Beat 3 to 5 minutes on medium-high to high. Spread cheesy batter over cake mixture in the pan.

Cheesy Batter on Crust

Cheesy batter spread on top of the pressed crust.

Bake in a 350 °F oven 30 to 40 minutes (I baked it for 30 minutes using my convection oven setting.  The top was golden brown and firm when I removed it from the oven).

Just pulled out of the oven

Just pulled out of the oven and placed on a cooling rack.

When cool, spread with reserved icing.

Icing On Top

The reserved icing has been spread on top of the cooled dessert.

Cut into squares.  Serves 24.

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My New KitchenAid® Refurbished Professional 600™ Bowl-Lift Stand Mixer

I recently ordered and received a refurbished KitchenAid® Professional 600™ 6-qt. “Bowl Lift” style mixer.  It’s a manufacturer refurbished machine that could have been used for up to a year before being returned.  The company representative told me that it might have a scratch or two on it.  However, upon careful inspection, I could not find a single blemish on the machine, and no obvious spots of “touch-up” paint.  It’s flawless!  It came with a 6 quart stainless steel bowl (with handle), a PowerKnead™ spiral dough hook, a flat beater and a stainless steel wire whip.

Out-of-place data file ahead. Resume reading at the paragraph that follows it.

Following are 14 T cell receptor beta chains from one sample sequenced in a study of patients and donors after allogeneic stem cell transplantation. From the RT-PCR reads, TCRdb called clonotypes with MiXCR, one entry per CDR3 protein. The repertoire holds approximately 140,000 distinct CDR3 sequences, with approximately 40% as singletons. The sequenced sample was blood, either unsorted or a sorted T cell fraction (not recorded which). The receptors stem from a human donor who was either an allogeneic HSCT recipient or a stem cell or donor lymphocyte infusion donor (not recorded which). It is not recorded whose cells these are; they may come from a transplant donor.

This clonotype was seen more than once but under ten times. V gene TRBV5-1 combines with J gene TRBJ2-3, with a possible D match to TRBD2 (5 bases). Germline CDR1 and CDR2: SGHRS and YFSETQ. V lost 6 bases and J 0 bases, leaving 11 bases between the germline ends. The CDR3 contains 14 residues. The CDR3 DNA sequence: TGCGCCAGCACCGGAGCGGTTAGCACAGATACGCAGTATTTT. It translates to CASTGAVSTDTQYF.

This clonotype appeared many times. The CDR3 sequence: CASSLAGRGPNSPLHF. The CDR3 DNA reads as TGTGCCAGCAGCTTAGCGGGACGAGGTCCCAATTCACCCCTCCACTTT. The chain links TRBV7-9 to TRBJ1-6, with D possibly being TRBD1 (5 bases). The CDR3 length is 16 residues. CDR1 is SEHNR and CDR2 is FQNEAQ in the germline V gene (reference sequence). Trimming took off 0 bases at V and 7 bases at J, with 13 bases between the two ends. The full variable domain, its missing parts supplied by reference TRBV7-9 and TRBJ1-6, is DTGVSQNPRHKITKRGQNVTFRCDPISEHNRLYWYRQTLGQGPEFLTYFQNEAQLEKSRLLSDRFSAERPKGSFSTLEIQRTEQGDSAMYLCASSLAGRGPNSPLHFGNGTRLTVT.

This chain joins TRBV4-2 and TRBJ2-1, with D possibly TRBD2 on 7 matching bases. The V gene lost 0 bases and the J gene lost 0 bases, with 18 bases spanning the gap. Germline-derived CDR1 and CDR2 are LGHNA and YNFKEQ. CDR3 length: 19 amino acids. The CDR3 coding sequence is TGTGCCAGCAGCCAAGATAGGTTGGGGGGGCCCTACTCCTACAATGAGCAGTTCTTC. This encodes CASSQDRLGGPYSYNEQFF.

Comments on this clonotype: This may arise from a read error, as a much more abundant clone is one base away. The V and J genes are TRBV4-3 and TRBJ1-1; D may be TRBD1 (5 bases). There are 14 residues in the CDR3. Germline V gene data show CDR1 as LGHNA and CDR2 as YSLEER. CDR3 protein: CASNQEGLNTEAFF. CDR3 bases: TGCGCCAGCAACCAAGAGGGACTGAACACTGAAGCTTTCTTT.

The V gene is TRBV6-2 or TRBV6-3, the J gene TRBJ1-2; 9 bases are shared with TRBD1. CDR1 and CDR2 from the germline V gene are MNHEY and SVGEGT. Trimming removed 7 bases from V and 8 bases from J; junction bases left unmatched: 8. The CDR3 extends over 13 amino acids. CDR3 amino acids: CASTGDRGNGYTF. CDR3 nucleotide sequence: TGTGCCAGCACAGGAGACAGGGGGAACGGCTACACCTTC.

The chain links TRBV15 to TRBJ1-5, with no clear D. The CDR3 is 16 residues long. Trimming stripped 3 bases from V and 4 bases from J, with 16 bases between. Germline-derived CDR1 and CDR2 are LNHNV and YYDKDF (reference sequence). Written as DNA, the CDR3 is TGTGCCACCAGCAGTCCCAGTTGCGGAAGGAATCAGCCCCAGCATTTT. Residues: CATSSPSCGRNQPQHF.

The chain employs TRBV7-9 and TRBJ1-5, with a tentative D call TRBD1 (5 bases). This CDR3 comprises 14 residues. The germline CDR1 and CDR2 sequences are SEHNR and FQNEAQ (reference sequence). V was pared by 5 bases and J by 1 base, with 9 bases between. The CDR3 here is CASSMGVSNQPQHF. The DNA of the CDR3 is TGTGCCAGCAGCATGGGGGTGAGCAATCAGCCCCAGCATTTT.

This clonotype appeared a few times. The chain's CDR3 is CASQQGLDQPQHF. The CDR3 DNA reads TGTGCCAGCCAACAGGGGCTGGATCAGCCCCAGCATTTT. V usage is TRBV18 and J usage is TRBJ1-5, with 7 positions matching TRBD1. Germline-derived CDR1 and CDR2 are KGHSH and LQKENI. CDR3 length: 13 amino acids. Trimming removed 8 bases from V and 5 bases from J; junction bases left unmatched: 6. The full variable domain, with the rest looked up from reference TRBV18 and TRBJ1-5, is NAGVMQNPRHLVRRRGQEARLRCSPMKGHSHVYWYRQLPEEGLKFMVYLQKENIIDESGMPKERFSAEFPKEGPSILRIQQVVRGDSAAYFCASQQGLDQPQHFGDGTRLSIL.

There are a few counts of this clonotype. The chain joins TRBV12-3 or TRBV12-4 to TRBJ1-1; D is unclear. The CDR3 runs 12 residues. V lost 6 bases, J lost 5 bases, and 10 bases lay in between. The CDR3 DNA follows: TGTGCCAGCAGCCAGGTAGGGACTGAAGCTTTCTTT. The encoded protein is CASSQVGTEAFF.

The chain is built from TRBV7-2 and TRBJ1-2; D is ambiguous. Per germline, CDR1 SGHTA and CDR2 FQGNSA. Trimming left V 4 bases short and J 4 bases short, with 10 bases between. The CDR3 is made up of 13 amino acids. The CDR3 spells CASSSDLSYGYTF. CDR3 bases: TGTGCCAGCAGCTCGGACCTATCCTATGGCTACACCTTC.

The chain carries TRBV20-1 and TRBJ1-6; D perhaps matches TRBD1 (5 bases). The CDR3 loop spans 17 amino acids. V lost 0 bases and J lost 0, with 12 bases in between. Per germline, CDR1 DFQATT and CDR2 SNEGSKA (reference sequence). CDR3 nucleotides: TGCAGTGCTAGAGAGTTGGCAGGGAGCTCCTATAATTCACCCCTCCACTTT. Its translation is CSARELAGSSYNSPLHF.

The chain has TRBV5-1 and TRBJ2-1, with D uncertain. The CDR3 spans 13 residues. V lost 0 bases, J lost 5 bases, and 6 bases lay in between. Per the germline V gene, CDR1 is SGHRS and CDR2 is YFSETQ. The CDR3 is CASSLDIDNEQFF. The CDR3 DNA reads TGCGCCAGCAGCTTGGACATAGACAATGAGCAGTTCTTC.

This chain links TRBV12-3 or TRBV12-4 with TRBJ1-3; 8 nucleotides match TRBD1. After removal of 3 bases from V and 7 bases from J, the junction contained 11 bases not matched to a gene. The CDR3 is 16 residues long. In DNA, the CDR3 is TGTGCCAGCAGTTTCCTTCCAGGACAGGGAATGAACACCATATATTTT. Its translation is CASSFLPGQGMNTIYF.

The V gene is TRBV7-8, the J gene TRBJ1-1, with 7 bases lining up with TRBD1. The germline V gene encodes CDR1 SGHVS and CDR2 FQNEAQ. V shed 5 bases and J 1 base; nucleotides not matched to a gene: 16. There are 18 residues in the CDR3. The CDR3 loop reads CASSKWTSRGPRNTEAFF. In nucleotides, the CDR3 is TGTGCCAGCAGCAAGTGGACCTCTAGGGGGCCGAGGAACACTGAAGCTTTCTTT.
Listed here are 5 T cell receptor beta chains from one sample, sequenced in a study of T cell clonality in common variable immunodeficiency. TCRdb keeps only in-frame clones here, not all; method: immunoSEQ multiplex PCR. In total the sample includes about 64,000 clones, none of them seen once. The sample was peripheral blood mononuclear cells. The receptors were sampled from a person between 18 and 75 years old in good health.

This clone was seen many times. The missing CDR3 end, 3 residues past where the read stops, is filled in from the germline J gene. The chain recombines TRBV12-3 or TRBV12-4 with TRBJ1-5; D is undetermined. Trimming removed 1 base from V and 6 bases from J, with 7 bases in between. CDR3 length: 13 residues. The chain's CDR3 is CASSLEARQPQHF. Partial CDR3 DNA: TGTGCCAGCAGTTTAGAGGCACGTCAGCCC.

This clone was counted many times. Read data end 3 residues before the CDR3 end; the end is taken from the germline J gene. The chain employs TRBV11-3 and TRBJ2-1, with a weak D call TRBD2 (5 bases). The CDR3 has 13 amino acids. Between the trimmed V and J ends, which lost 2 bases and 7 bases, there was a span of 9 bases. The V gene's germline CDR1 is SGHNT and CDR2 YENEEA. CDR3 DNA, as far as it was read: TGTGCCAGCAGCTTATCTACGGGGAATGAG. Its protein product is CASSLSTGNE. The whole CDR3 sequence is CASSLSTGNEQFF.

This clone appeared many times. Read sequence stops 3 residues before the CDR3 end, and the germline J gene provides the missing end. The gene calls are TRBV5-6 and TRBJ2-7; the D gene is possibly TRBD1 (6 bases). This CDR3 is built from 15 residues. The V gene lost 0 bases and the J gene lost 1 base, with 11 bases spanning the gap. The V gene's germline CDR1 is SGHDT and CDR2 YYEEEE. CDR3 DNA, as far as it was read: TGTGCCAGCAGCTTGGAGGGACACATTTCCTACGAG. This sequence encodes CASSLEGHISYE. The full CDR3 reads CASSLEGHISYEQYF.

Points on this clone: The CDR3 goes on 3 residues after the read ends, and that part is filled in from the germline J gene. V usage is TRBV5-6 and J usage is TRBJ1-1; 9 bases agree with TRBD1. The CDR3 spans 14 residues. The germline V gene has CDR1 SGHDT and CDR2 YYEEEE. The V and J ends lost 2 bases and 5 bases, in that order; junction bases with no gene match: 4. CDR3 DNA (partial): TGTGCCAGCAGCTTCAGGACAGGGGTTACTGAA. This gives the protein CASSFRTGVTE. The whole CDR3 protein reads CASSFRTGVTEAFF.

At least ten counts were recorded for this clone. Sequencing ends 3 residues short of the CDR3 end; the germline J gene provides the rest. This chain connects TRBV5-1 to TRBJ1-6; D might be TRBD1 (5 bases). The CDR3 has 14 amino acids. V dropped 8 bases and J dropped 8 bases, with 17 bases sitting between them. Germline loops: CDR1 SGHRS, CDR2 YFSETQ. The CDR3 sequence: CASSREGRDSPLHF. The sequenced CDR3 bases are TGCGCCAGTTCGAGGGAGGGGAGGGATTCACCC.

I chose this model because I wanted the more powerful 575 watt motor and the larger bowl capacity (as compared to the Classic and Artisan series mixers).  Mine is “Gloss Cinnamon” and that color fits beautifully into my kitchen.

KitchenAid Mixer Bowl Lift StyleIts new home is on my counter top, where it slides perfectly under one of my cupboards when not in use.

Refurbished KitchenAid Mixer Professional 600I chose the KitchenAid® Professional 600™ for my stand mixer because I like the idea of the drive transmission, all-steel gears and all metal construction.  Even refurbished these mixers aren’t inexpensive, but they are constructed to last for years.

KitchenAid Mixer in Gloss Cinnamon

It seems to work flawlessly.  I have already used the ice cream maker attachment to make homemade ice cream, and the two of the pasta maker attachments to make fettuccine.

I can’t wait to try out my other attachments and accessories!

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Czech Potato Dumplings Recipe